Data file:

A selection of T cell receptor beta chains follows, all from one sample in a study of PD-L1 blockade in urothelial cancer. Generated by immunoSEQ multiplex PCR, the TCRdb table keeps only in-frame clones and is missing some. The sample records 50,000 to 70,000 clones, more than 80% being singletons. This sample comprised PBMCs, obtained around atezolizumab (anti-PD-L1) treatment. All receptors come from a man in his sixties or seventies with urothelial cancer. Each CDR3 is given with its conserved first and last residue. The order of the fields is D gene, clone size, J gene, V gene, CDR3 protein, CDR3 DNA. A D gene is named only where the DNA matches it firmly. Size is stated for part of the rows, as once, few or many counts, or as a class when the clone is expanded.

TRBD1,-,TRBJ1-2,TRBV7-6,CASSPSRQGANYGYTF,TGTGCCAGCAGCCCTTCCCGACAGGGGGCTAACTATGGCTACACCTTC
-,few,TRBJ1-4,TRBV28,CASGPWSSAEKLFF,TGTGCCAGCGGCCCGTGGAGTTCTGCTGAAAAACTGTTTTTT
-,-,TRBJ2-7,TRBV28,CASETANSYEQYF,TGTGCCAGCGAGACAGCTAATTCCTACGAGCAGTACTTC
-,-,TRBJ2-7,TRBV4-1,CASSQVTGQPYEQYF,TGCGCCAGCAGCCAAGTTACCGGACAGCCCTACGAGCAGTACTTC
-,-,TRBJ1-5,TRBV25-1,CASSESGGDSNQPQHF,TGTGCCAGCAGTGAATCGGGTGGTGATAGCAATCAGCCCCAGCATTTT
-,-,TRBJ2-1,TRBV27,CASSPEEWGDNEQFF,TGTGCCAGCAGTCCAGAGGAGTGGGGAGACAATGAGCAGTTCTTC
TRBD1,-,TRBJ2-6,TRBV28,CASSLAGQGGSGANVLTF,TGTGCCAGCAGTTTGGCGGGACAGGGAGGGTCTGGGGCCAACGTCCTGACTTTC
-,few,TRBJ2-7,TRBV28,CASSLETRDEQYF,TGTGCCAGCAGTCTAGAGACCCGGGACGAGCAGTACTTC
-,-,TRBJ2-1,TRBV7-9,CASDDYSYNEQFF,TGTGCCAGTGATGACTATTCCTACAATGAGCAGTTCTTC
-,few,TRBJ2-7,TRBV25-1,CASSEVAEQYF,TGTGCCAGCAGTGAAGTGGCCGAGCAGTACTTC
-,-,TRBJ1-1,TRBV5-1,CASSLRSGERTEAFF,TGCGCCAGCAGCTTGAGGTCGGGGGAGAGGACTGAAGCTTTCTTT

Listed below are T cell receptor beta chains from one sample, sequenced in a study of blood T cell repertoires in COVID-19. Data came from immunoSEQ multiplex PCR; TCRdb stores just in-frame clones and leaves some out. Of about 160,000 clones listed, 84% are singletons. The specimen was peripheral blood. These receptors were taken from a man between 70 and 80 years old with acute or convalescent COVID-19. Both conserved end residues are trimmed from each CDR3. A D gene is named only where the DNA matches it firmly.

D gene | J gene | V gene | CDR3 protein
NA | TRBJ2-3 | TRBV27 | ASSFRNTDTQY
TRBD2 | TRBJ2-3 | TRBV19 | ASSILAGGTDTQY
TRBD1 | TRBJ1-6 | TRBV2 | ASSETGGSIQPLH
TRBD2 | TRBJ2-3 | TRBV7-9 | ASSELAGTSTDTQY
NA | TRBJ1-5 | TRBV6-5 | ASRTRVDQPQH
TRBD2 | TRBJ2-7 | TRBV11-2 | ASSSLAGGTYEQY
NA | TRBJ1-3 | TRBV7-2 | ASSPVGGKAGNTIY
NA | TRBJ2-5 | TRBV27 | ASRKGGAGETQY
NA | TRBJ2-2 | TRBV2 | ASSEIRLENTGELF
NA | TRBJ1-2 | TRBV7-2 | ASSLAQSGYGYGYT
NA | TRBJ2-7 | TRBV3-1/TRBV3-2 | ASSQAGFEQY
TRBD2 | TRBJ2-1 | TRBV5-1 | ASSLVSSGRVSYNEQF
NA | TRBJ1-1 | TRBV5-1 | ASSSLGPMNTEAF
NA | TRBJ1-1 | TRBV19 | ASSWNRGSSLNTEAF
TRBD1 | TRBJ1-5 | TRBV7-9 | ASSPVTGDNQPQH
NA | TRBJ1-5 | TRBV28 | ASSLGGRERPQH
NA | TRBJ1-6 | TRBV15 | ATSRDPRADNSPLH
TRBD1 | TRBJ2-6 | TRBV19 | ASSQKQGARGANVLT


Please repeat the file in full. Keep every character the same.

A selection of T cell receptor beta chains follows, all from one sample in a study of PD-L1 blockade in urothelial cancer. Generated by immunoSEQ multiplex PCR, the TCRdb table keeps only in-frame clones and is missing some. The sample records 50,000 to 70,000 clones, more than 80% being singletons. This sample comprised PBMCs, obtained around atezolizumab (anti-PD-L1) treatment. All receptors come from a man in his sixties or seventies with urothelial cancer. Each CDR3 is given with its conserved first and last residue. The order of the fields is D gene, clone size, J gene, V gene, CDR3 protein, CDR3 DNA. A D gene is named only where the DNA matches it firmly. Size is stated for part of the rows, as once, few or many counts, or as a class when the clone is expanded.

TRBD1,-,TRBJ1-2,TRBV7-6,CASSPSRQGANYGYTF,TGTGCCAGCAGCCCTTCCCGACAGGGGGCTAACTATGGCTACACCTTC
-,few,TRBJ1-4,TRBV28,CASGPWSSAEKLFF,TGTGCCAGCGGCCCGTGGAGTTCTGCTGAAAAACTGTTTTTT
-,-,TRBJ2-7,TRBV28,CASETANSYEQYF,TGTGCCAGCGAGACAGCTAATTCCTACGAGCAGTACTTC
-,-,TRBJ2-7,TRBV4-1,CASSQVTGQPYEQYF,TGCGCCAGCAGCCAAGTTACCGGACAGCCCTACGAGCAGTACTTC
-,-,TRBJ1-5,TRBV25-1,CASSESGGDSNQPQHF,TGTGCCAGCAGTGAATCGGGTGGTGATAGCAATCAGCCCCAGCATTTT
-,-,TRBJ2-1,TRBV27,CASSPEEWGDNEQFF,TGTGCCAGCAGTCCAGAGGAGTGGGGAGACAATGAGCAGTTCTTC
TRBD1,-,TRBJ2-6,TRBV28,CASSLAGQGGSGANVLTF,TGTGCCAGCAGTTTGGCGGGACAGGGAGGGTCTGGGGCCAACGTCCTGACTTTC
-,few,TRBJ2-7,TRBV28,CASSLETRDEQYF,TGTGCCAGCAGTCTAGAGACCCGGGACGAGCAGTACTTC
-,-,TRBJ2-1,TRBV7-9,CASDDYSYNEQFF,TGTGCCAGTGATGACTATTCCTACAATGAGCAGTTCTTC
-,few,TRBJ2-7,TRBV25-1,CASSEVAEQYF,TGTGCCAGCAGTGAAGTGGCCGAGCAGTACTTC
-,-,TRBJ1-1,TRBV5-1,CASSLRSGERTEAFF,TGCGCCAGCAGCTTGAGGTCGGGGGAGAGGACTGAAGCTTTCTTT

Listed below are T cell receptor beta chains from one sample, sequenced in a study of blood T cell repertoires in COVID-19. Data came from immunoSEQ multiplex PCR; TCRdb stores just in-frame clones and leaves some out. Of about 160,000 clones listed, 84% are singletons. The specimen was peripheral blood. These receptors were taken from a man between 70 and 80 years old with acute or convalescent COVID-19. Both conserved end residues are trimmed from each CDR3. A D gene is named only where the DNA matches it firmly.

D gene | J gene | V gene | CDR3 protein
NA | TRBJ2-3 | TRBV27 | ASSFRNTDTQY
TRBD2 | TRBJ2-3 | TRBV19 | ASSILAGGTDTQY
TRBD1 | TRBJ1-6 | TRBV2 | ASSETGGSIQPLH
TRBD2 | TRBJ2-3 | TRBV7-9 | ASSELAGTSTDTQY
NA | TRBJ1-5 | TRBV6-5 | ASRTRVDQPQH
TRBD2 | TRBJ2-7 | TRBV11-2 | ASSSLAGGTYEQY
NA | TRBJ1-3 | TRBV7-2 | ASSPVGGKAGNTIY
NA | TRBJ2-5 | TRBV27 | ASRKGGAGETQY
NA | TRBJ2-2 | TRBV2 | ASSEIRLENTGELF
NA | TRBJ1-2 | TRBV7-2 | ASSLAQSGYGYGYT
NA | TRBJ2-7 | TRBV3-1/TRBV3-2 | ASSQAGFEQY
TRBD2 | TRBJ2-1 | TRBV5-1 | ASSLVSSGRVSYNEQF
NA | TRBJ1-1 | TRBV5-1 | ASSSLGPMNTEAF
NA | TRBJ1-1 | TRBV19 | ASSWNRGSSLNTEAF
TRBD1 | TRBJ1-5 | TRBV7-9 | ASSPVTGDNQPQH
NA | TRBJ1-5 | TRBV28 | ASSLGGRERPQH
NA | TRBJ1-6 | TRBV15 | ATSRDPRADNSPLH
TRBD1 | TRBJ2-6 | TRBV19 | ASSQKQGARGANVLT